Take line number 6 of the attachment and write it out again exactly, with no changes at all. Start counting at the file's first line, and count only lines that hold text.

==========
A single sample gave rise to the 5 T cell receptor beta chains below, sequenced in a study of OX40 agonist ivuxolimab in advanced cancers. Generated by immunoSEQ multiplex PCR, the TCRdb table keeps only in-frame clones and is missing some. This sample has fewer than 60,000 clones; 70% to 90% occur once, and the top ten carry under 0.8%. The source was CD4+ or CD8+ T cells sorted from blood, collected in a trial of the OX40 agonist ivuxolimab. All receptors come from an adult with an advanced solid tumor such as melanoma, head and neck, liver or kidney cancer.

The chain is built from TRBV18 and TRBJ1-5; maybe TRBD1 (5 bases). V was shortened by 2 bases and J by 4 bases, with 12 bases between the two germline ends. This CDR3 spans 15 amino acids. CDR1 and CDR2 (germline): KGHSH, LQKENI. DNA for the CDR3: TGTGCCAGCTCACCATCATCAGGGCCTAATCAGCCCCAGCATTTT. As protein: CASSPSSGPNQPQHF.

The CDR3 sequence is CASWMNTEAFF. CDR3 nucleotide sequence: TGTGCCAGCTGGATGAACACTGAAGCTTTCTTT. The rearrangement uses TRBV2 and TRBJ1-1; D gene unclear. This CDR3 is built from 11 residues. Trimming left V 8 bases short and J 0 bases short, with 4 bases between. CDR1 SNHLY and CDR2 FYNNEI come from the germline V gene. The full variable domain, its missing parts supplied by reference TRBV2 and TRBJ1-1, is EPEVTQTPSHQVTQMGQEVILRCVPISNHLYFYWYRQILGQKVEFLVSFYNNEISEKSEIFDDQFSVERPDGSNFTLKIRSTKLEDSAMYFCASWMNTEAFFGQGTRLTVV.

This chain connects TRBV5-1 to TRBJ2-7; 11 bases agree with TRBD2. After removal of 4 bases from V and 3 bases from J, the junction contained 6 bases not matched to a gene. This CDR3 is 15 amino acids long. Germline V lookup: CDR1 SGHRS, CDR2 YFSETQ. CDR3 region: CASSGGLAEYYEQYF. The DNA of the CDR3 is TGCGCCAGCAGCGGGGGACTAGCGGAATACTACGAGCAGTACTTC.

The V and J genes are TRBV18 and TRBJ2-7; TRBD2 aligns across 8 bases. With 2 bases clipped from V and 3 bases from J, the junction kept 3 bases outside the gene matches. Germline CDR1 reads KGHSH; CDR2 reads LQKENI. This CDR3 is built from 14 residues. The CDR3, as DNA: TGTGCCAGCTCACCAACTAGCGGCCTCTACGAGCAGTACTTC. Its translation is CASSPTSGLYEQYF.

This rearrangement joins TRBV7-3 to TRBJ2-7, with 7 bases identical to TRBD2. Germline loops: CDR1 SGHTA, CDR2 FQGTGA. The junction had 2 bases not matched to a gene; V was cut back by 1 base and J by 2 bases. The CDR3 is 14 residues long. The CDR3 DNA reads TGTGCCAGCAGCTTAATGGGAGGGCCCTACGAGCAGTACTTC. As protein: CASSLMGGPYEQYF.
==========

This rearrangement joins TRBV7-3 to TRBJ2-7, with 7 bases identical to TRBD2. Germline loops: CDR1 SGHTA, CDR2 FQGTGA. The junction had 2 bases not matched to a gene; V was cut back by 1 base and J by 2 bases. The CDR3 is 14 residues long. The CDR3 DNA reads TGTGCCAGCAGCTTAATGGGAGGGCCCTACGAGCAGTACTTC. As protein: CASSLMGGPYEQYF.